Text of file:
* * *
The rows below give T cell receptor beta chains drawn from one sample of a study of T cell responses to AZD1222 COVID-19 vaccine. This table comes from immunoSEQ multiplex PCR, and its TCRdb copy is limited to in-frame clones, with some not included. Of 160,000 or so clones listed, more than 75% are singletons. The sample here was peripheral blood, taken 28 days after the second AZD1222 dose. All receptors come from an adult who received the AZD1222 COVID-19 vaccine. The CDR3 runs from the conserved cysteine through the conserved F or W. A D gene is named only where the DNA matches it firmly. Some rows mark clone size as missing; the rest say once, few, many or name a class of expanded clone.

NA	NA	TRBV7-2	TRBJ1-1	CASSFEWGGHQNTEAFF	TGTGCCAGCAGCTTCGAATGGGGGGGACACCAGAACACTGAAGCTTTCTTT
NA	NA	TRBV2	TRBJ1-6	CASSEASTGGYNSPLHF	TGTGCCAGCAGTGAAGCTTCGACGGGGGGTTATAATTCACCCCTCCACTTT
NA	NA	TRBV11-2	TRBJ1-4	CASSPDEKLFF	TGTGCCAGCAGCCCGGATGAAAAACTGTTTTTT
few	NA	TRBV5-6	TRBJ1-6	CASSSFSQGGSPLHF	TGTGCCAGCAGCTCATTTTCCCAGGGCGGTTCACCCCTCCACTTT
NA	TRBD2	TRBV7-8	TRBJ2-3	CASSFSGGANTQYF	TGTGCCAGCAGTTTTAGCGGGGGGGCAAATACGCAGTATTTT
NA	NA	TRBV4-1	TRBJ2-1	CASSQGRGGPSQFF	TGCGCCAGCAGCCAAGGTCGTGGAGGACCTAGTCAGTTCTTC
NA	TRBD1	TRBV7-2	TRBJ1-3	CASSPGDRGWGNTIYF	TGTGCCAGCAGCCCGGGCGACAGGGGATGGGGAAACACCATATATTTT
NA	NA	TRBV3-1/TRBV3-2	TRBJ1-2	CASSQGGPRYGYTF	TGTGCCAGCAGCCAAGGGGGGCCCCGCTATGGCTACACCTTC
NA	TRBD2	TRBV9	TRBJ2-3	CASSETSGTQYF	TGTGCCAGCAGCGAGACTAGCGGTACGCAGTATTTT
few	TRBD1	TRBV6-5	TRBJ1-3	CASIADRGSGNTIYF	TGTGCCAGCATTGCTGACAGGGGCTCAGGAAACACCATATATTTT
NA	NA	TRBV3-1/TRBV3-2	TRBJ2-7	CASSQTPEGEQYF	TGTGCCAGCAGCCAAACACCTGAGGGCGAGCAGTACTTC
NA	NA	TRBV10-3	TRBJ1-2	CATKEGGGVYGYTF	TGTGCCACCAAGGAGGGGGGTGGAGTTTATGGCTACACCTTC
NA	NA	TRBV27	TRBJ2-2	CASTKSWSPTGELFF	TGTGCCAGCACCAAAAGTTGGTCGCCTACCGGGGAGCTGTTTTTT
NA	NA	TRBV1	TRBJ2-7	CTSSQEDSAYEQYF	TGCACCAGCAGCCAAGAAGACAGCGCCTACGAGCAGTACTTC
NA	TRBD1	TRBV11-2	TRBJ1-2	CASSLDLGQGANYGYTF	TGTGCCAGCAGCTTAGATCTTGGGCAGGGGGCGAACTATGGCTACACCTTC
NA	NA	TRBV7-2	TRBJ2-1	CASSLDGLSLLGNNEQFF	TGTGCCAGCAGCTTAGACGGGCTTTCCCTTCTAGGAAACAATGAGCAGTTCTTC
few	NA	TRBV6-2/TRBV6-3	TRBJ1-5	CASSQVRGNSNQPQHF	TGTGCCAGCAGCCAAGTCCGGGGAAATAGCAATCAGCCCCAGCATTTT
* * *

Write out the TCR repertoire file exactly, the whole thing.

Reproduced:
The rows below give T cell receptor beta chains drawn from one sample of a study of T cell responses to AZD1222 COVID-19 vaccine. This table comes from immunoSEQ multiplex PCR, and its TCRdb copy is limited to in-frame clones, with some not included. Of 160,000 or so clones listed, more than 75% are singletons. The sample here was peripheral blood, taken 28 days after the second AZD1222 dose. All receptors come from an adult who received the AZD1222 COVID-19 vaccine. The CDR3 runs from the conserved cysteine through the conserved F or W. A D gene is named only where the DNA matches it firmly. Some rows mark clone size as missing; the rest say once, few, many or name a class of expanded clone.

NA	NA	TRBV7-2	TRBJ1-1	CASSFEWGGHQNTEAFF	TGTGCCAGCAGCTTCGAATGGGGGGGACACCAGAACACTGAAGCTTTCTTT
NA	NA	TRBV2	TRBJ1-6	CASSEASTGGYNSPLHF	TGTGCCAGCAGTGAAGCTTCGACGGGGGGTTATAATTCACCCCTCCACTTT
NA	NA	TRBV11-2	TRBJ1-4	CASSPDEKLFF	TGTGCCAGCAGCCCGGATGAAAAACTGTTTTTT
few	NA	TRBV5-6	TRBJ1-6	CASSSFSQGGSPLHF	TGTGCCAGCAGCTCATTTTCCCAGGGCGGTTCACCCCTCCACTTT
NA	TRBD2	TRBV7-8	TRBJ2-3	CASSFSGGANTQYF	TGTGCCAGCAGTTTTAGCGGGGGGGCAAATACGCAGTATTTT
NA	NA	TRBV4-1	TRBJ2-1	CASSQGRGGPSQFF	TGCGCCAGCAGCCAAGGTCGTGGAGGACCTAGTCAGTTCTTC
NA	TRBD1	TRBV7-2	TRBJ1-3	CASSPGDRGWGNTIYF	TGTGCCAGCAGCCCGGGCGACAGGGGATGGGGAAACACCATATATTTT
NA	NA	TRBV3-1/TRBV3-2	TRBJ1-2	CASSQGGPRYGYTF	TGTGCCAGCAGCCAAGGGGGGCCCCGCTATGGCTACACCTTC
NA	TRBD2	TRBV9	TRBJ2-3	CASSETSGTQYF	TGTGCCAGCAGCGAGACTAGCGGTACGCAGTATTTT
few	TRBD1	TRBV6-5	TRBJ1-3	CASIADRGSGNTIYF	TGTGCCAGCATTGCTGACAGGGGCTCAGGAAACACCATATATTTT
NA	NA	TRBV3-1/TRBV3-2	TRBJ2-7	CASSQTPEGEQYF	TGTGCCAGCAGCCAAACACCTGAGGGCGAGCAGTACTTC
NA	NA	TRBV10-3	TRBJ1-2	CATKEGGGVYGYTF	TGTGCCACCAAGGAGGGGGGTGGAGTTTATGGCTACACCTTC
NA	NA	TRBV27	TRBJ2-2	CASTKSWSPTGELFF	TGTGCCAGCACCAAAAGTTGGTCGCCTACCGGGGAGCTGTTTTTT
NA	NA	TRBV1	TRBJ2-7	CTSSQEDSAYEQYF	TGCACCAGCAGCCAAGAAGACAGCGCCTACGAGCAGTACTTC
NA	TRBD1	TRBV11-2	TRBJ1-2	CASSLDLGQGANYGYTF	TGTGCCAGCAGCTTAGATCTTGGGCAGGGGGCGAACTATGGCTACACCTTC
NA	NA	TRBV7-2	TRBJ2-1	CASSLDGLSLLGNNEQFF	TGTGCCAGCAGCTTAGACGGGCTTTCCCTTCTAGGAAACAATGAGCAGTTCTTC
few	NA	TRBV6-2/TRBV6-3	TRBJ1-5	CASSQVRGNSNQPQHF	TGTGCCAGCAGCCAAGTCCGGGGAAATAGCAATCAGCCCCAGCATTTT